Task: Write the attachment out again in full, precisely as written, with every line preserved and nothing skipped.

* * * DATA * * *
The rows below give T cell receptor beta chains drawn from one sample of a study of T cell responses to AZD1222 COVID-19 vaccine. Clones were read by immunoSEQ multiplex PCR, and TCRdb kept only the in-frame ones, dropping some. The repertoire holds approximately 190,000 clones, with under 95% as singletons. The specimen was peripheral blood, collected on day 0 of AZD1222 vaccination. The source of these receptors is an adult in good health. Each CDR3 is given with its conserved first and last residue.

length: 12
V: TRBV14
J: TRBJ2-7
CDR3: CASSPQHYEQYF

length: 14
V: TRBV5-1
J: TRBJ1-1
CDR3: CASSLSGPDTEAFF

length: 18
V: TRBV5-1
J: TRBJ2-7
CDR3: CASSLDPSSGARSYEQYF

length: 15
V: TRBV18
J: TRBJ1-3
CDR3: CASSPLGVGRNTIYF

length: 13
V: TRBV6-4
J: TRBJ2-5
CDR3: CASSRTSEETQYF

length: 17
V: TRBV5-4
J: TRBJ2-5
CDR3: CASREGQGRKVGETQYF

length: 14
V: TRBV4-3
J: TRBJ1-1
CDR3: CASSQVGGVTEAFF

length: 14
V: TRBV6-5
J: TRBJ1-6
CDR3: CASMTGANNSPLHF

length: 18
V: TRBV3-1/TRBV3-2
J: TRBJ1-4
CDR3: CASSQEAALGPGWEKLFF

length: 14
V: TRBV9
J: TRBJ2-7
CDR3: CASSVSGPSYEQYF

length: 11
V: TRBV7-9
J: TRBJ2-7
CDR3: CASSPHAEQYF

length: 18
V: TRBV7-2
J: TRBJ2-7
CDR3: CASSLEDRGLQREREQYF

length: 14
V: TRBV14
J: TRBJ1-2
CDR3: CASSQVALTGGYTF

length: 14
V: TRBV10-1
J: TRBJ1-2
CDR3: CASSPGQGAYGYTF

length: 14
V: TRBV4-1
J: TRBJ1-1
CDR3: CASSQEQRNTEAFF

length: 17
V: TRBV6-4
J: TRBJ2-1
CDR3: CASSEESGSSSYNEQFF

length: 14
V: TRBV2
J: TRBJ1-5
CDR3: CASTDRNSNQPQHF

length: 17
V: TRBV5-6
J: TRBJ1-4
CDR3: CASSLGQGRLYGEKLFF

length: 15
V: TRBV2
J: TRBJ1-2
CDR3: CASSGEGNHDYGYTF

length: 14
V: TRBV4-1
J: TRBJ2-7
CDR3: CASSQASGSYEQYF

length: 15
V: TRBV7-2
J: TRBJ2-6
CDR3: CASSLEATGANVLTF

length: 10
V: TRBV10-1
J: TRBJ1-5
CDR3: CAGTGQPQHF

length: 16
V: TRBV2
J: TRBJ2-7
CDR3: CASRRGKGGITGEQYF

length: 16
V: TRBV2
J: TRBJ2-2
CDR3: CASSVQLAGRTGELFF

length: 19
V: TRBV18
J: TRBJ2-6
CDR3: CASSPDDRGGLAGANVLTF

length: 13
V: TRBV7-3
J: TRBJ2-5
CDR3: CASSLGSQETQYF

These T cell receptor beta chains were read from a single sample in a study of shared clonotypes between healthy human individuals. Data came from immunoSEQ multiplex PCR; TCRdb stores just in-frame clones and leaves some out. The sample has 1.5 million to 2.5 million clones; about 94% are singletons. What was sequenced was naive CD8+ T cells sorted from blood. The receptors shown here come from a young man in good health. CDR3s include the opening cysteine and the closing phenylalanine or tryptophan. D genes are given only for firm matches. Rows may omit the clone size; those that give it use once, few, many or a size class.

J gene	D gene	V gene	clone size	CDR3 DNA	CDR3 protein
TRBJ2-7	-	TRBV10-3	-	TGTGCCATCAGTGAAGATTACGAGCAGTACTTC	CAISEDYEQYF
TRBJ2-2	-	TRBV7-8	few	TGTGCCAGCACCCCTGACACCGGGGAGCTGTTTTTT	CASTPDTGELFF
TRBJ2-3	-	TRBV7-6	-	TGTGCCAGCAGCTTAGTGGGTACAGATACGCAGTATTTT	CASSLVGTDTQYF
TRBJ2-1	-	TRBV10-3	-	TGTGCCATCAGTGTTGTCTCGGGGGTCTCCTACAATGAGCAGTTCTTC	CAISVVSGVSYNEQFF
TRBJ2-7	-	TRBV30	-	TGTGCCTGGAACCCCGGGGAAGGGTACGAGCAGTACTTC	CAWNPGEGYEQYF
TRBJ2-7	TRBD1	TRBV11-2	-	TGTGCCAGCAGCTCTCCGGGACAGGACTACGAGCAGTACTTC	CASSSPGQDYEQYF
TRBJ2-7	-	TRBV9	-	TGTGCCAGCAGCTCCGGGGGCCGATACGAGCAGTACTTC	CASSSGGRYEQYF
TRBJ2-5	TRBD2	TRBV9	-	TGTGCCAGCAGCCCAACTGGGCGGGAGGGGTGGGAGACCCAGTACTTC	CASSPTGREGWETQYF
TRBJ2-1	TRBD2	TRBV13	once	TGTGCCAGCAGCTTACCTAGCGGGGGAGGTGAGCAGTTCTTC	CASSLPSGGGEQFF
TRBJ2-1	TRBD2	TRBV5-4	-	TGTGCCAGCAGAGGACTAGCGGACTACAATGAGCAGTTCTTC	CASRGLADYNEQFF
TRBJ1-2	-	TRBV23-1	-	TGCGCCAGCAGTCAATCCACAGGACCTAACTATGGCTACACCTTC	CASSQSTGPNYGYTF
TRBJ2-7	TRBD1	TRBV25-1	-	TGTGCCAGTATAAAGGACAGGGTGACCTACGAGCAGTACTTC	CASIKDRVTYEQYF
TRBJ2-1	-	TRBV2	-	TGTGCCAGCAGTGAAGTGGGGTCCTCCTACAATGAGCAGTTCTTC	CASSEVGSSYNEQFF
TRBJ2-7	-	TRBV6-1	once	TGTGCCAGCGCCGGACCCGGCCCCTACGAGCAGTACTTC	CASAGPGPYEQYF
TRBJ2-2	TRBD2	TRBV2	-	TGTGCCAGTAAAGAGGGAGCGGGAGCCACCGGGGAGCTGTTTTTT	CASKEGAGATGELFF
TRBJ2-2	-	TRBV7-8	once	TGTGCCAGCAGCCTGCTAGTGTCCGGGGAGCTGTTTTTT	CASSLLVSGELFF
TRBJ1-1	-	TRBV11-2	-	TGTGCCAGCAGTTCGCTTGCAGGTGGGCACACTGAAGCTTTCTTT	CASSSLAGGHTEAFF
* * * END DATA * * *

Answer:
The rows below give T cell receptor beta chains drawn from one sample of a study of T cell responses to AZD1222 COVID-19 vaccine. Clones were read by immunoSEQ multiplex PCR, and TCRdb kept only the in-frame ones, dropping some. The repertoire holds approximately 190,000 clones, with under 95% as singletons. The specimen was peripheral blood, collected on day 0 of AZD1222 vaccination. The source of these receptors is an adult in good health. Each CDR3 is given with its conserved first and last residue.

length: 12
V: TRBV14
J: TRBJ2-7
CDR3: CASSPQHYEQYF

length: 14
V: TRBV5-1
J: TRBJ1-1
CDR3: CASSLSGPDTEAFF

length: 18
V: TRBV5-1
J: TRBJ2-7
CDR3: CASSLDPSSGARSYEQYF

length: 15
V: TRBV18
J: TRBJ1-3
CDR3: CASSPLGVGRNTIYF

length: 13
V: TRBV6-4
J: TRBJ2-5
CDR3: CASSRTSEETQYF

length: 17
V: TRBV5-4
J: TRBJ2-5
CDR3: CASREGQGRKVGETQYF

length: 14
V: TRBV4-3
J: TRBJ1-1
CDR3: CASSQVGGVTEAFF

length: 14
V: TRBV6-5
J: TRBJ1-6
CDR3: CASMTGANNSPLHF

length: 18
V: TRBV3-1/TRBV3-2
J: TRBJ1-4
CDR3: CASSQEAALGPGWEKLFF

length: 14
V: TRBV9
J: TRBJ2-7
CDR3: CASSVSGPSYEQYF

length: 11
V: TRBV7-9
J: TRBJ2-7
CDR3: CASSPHAEQYF

length: 18
V: TRBV7-2
J: TRBJ2-7
CDR3: CASSLEDRGLQREREQYF

length: 14
V: TRBV14
J: TRBJ1-2
CDR3: CASSQVALTGGYTF

length: 14
V: TRBV10-1
J: TRBJ1-2
CDR3: CASSPGQGAYGYTF

length: 14
V: TRBV4-1
J: TRBJ1-1
CDR3: CASSQEQRNTEAFF

length: 17
V: TRBV6-4
J: TRBJ2-1
CDR3: CASSEESGSSSYNEQFF

length: 14
V: TRBV2
J: TRBJ1-5
CDR3: CASTDRNSNQPQHF

length: 17
V: TRBV5-6
J: TRBJ1-4
CDR3: CASSLGQGRLYGEKLFF

length: 15
V: TRBV2
J: TRBJ1-2
CDR3: CASSGEGNHDYGYTF

length: 14
V: TRBV4-1
J: TRBJ2-7
CDR3: CASSQASGSYEQYF

length: 15
V: TRBV7-2
J: TRBJ2-6
CDR3: CASSLEATGANVLTF

length: 10
V: TRBV10-1
J: TRBJ1-5
CDR3: CAGTGQPQHF

length: 16
V: TRBV2
J: TRBJ2-7
CDR3: CASRRGKGGITGEQYF

length: 16
V: TRBV2
J: TRBJ2-2
CDR3: CASSVQLAGRTGELFF

length: 19
V: TRBV18
J: TRBJ2-6
CDR3: CASSPDDRGGLAGANVLTF

length: 13
V: TRBV7-3
J: TRBJ2-5
CDR3: CASSLGSQETQYF

These T cell receptor beta chains were read from a single sample in a study of shared clonotypes between healthy human individuals. Data came from immunoSEQ multiplex PCR; TCRdb stores just in-frame clones and leaves some out. The sample has 1.5 million to 2.5 million clones; about 94% are singletons. What was sequenced was naive CD8+ T cells sorted from blood. The receptors shown here come from a young man in good health. CDR3s include the opening cysteine and the closing phenylalanine or tryptophan. D genes are given only for firm matches. Rows may omit the clone size; those that give it use once, few, many or a size class.

J gene	D gene	V gene	clone size	CDR3 DNA	CDR3 protein
TRBJ2-7	-	TRBV10-3	-	TGTGCCATCAGTGAAGATTACGAGCAGTACTTC	CAISEDYEQYF
TRBJ2-2	-	TRBV7-8	few	TGTGCCAGCACCCCTGACACCGGGGAGCTGTTTTTT	CASTPDTGELFF
TRBJ2-3	-	TRBV7-6	-	TGTGCCAGCAGCTTAGTGGGTACAGATACGCAGTATTTT	CASSLVGTDTQYF
TRBJ2-1	-	TRBV10-3	-	TGTGCCATCAGTGTTGTCTCGGGGGTCTCCTACAATGAGCAGTTCTTC	CAISVVSGVSYNEQFF
TRBJ2-7	-	TRBV30	-	TGTGCCTGGAACCCCGGGGAAGGGTACGAGCAGTACTTC	CAWNPGEGYEQYF
TRBJ2-7	TRBD1	TRBV11-2	-	TGTGCCAGCAGCTCTCCGGGACAGGACTACGAGCAGTACTTC	CASSSPGQDYEQYF
TRBJ2-7	-	TRBV9	-	TGTGCCAGCAGCTCCGGGGGCCGATACGAGCAGTACTTC	CASSSGGRYEQYF
TRBJ2-5	TRBD2	TRBV9	-	TGTGCCAGCAGCCCAACTGGGCGGGAGGGGTGGGAGACCCAGTACTTC	CASSPTGREGWETQYF
TRBJ2-1	TRBD2	TRBV13	once	TGTGCCAGCAGCTTACCTAGCGGGGGAGGTGAGCAGTTCTTC	CASSLPSGGGEQFF
TRBJ2-1	TRBD2	TRBV5-4	-	TGTGCCAGCAGAGGACTAGCGGACTACAATGAGCAGTTCTTC	CASRGLADYNEQFF
TRBJ1-2	-	TRBV23-1	-	TGCGCCAGCAGTCAATCCACAGGACCTAACTATGGCTACACCTTC	CASSQSTGPNYGYTF
TRBJ2-7	TRBD1	TRBV25-1	-	TGTGCCAGTATAAAGGACAGGGTGACCTACGAGCAGTACTTC	CASIKDRVTYEQYF
TRBJ2-1	-	TRBV2	-	TGTGCCAGCAGTGAAGTGGGGTCCTCCTACAATGAGCAGTTCTTC	CASSEVGSSYNEQFF
TRBJ2-7	-	TRBV6-1	once	TGTGCCAGCGCCGGACCCGGCCCCTACGAGCAGTACTTC	CASAGPGPYEQYF
TRBJ2-2	TRBD2	TRBV2	-	TGTGCCAGTAAAGAGGGAGCGGGAGCCACCGGGGAGCTGTTTTTT	CASKEGAGATGELFF
TRBJ2-2	-	TRBV7-8	once	TGTGCCAGCAGCCTGCTAGTGTCCGGGGAGCTGTTTTTT	CASSLLVSGELFF
TRBJ1-1	-	TRBV11-2	-	TGTGCCAGCAGTTCGCTTGCAGGTGGGCACACTGAAGCTTTCTTT	CASSSLAGGHTEAFF